Henrietta Szold espoused a Jewish way of life that was at once deeply religious, strongly ethical, and broadly tolerant. Her religious practices and outlook were shaped by Conservative Judaism, but she followed an independent course, evinced considerable interest in Jewish religious writings by women, and insisted on her right to recite the Qaddish prayer in memory of her mother, as well as to fulfill other Jewish religious obligations traditionally restricted to men. Impelled by her religious values as well as her lifelong pacifism, she associated during her last years with Jewish thinkers in Palestine who sought Arab-Jewish rapprochement and advocated a binational state. Her example of Jewish social activism coupled with her fostering of traditional Jewish ideals has inspired Jewish women throughout the world, particularly those associated with Hadassah.
Henrietta Szold's writings and letters remain scattered; for a small selection, see Marvin Lowenthal's Henrietta Szold: Life and Letters (New York, 1942). A brief but penetrating overview of Szold's life and career by Arthur Hertzberg appears in Notable American Women, edited by Edward T. James et al. (Cambridge, Mass., 1971). Full-length studies include Alexandra Lee Levin's The Szolds of Lombard Street: A Baltimore Family, 1859–1909 (Philadelphia, 1960), which covers her early life, and two critical biographies: Irving Fineman's Woman of Valor: The Life of Henrietta Szold, 1860–1945 (New York, 1961) and Joan Dash's Summoned to Jerusalem: The Life of Henrietta Szold (New York, 1979).
Gidal, Nachum Tim. Henrietta Szold: A Documentation in Photos and Text. Jerusalem, 1997.
Jonathan D. Sarna (1987)
The American Jewish leader Henrietta Szold (1860-1945) founded Hadassah and organized the first Youth Aliyah projects, which were directed at rescuing Jewish youth from Nazi Europe.
Henrietta Szold was born in Baltimore, Md., on Dec. 21, 1860. Her father, Benjamin Szold, was a rabbi and an active leader in the movement for African American emancipation. During the wave of immigration to the United States by European Jews, the Szold household was well known as a place where guidance, advice, and assistance could be found.
Szold taught school in Baltimore, also directing an evening school for newly arrived Jewish immigrants. Between 1892 and 1916 she served as secretary of the Jewish Publication Society. Beginning in 1895, she edited the American Jewish Yearbook with Cyrus Adler. She first visited Palestine in 1909, writing from there that she was confident that Jewish redemption would come only through Zionism. To that end she dedicated the rest of her life. She emphasized the significance of Zionism as a solution to the problems of Jewish immigration and the cultural and spiritual development of Judaism. In 1912 she founded Hadassah, a women's Zionist organization, and guided its efforts to improve health conditions in Palestine.
In 1914 Szold was appointed by Justice Louis D. Brandeis to head the American Zionist Medical Unit for Palestine. Her party of 44 doctors, nurses, and administrative and medical engineers left for Palestine in 1918, along with supplies for a 50-bed hospital. In 1919 she founded a school of nursing in Palestine. In 1926 she was elected to the presidency of Hadassah and in the following year to the Zionist Executive as health and education minister. In 1930 she was elected to the National Council of Jews in Palestine and served as head of social welfare.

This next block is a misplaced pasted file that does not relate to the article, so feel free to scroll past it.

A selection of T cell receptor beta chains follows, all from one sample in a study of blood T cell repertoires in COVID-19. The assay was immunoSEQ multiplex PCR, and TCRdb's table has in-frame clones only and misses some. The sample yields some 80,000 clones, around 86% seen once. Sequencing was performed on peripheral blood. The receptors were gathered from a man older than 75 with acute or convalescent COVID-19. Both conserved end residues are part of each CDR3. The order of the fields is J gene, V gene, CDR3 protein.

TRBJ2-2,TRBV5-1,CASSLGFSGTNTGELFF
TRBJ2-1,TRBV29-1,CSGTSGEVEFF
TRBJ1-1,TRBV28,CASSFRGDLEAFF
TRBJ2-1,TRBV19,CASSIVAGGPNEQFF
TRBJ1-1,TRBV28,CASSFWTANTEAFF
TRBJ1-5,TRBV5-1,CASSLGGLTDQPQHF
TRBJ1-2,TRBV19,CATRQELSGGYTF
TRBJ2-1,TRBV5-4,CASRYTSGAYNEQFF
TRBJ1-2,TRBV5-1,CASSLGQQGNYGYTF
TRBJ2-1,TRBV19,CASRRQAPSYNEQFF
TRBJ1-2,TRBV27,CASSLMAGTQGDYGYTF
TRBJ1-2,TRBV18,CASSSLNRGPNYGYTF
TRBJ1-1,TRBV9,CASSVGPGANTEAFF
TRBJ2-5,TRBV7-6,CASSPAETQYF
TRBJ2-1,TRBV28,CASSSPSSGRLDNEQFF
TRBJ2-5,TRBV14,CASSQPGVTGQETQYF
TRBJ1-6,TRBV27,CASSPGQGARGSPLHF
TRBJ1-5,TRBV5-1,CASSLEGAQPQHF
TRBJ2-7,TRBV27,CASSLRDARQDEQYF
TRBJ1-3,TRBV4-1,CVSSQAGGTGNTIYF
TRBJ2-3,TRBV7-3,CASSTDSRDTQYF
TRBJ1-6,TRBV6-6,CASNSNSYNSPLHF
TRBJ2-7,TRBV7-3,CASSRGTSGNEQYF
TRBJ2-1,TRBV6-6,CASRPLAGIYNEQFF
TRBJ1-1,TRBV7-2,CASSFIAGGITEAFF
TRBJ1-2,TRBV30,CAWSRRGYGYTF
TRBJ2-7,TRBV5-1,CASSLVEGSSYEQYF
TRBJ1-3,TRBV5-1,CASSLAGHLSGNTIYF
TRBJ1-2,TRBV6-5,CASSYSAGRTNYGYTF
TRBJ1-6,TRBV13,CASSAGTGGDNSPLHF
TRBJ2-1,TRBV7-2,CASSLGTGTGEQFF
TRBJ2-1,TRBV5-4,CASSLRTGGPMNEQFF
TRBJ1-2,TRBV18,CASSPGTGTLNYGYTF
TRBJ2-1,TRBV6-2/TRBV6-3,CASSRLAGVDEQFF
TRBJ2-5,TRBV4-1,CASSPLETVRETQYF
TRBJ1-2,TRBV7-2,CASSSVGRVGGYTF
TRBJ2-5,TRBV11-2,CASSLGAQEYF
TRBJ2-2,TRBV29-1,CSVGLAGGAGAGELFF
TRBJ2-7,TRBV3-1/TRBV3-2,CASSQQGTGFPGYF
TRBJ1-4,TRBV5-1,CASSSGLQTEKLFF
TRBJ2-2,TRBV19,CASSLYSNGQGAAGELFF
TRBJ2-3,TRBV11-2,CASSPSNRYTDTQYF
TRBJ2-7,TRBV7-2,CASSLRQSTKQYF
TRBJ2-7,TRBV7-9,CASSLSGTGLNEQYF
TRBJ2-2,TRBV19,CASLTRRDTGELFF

With the Nazi rise to power in 1933, Szold was designated to deal with the emigration of children from Germany to Palestine. She directed this work of the Youth Aliyah, as well as supervising accommodation of the children in Palestine. As a token of the high esteem in which she was held for these efforts, German immigrants in Palestine founded the settlement Kfar-Szold. In 1940 she was appointed to the Hadassah Emergency Committee, which was organized to deal with problems arising from the war. In 1941 she conducted a study of the occupational needs of young women and on this basis founded the Alice Seligsberg Trade School for Girls in Jerusalem.
Henrietta Szold was deeply concerned with Arab-Jewish relations and joined Ihud, a movement devoted to achieving mutual understanding between Arab and Jew. Her life and work in behalf of both Zionist and humanitarian causes are the very embodiment of selfless and dedicated creativity. She died in Jerusalem on Feb. 13, 1945.
Marvin Lowenthal, Henrietta Szold: Life and Letters (1942), is a serious and penetrating study. An enthusiastic and admiring portrait is in Elma Ehrlich Levinger, Fighting Angel: The Story of Henrietta Szold (1946). An interesting literary treatment of the Szold family is in Alexandra L. Levin, The Szolds of Lombard Street: A Baltimore Family, 1859-1909 (1960).
Dash, Joan, Summoned to Jerusalem: the life of Henrietta Szold, New York: Harper & Row, 1979.
Lowenthal, Marvin, Henrietta Szold, life and letter, Westport, Conn.: Greenwood Press, 1975, 1942. □